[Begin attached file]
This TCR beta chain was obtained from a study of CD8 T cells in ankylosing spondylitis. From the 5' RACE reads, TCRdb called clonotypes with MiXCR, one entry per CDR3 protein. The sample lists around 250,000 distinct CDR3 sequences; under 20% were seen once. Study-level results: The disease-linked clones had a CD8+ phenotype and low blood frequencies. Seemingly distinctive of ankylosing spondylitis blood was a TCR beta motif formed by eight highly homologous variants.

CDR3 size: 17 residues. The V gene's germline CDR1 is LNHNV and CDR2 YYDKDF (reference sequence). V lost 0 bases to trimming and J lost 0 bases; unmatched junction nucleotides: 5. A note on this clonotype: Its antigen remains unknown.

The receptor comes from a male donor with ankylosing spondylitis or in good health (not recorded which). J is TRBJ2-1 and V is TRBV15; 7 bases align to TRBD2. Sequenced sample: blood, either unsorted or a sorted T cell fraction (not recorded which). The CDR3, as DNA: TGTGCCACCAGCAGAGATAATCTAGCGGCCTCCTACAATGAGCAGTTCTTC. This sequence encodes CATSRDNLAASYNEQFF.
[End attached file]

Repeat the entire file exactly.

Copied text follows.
This TCR beta chain was obtained from a study of CD8 T cells in ankylosing spondylitis. From the 5' RACE reads, TCRdb called clonotypes with MiXCR, one entry per CDR3 protein. The sample lists around 250,000 distinct CDR3 sequences; under 20% were seen once. Study-level results: The disease-linked clones had a CD8+ phenotype and low blood frequencies. Seemingly distinctive of ankylosing spondylitis blood was a TCR beta motif formed by eight highly homologous variants.

CDR3 size: 17 residues. The V gene's germline CDR1 is LNHNV and CDR2 YYDKDF (reference sequence). V lost 0 bases to trimming and J lost 0 bases; unmatched junction nucleotides: 5. A note on this clonotype: Its antigen remains unknown.

The receptor comes from a male donor with ankylosing spondylitis or in good health (not recorded which). J is TRBJ2-1 and V is TRBV15; 7 bases align to TRBD2. Sequenced sample: blood, either unsorted or a sorted T cell fraction (not recorded which). The CDR3, as DNA: TGTGCCACCAGCAGAGATAATCTAGCGGCCTCCTACAATGAGCAGTTCTTC. This sequence encodes CATSRDNLAASYNEQFF.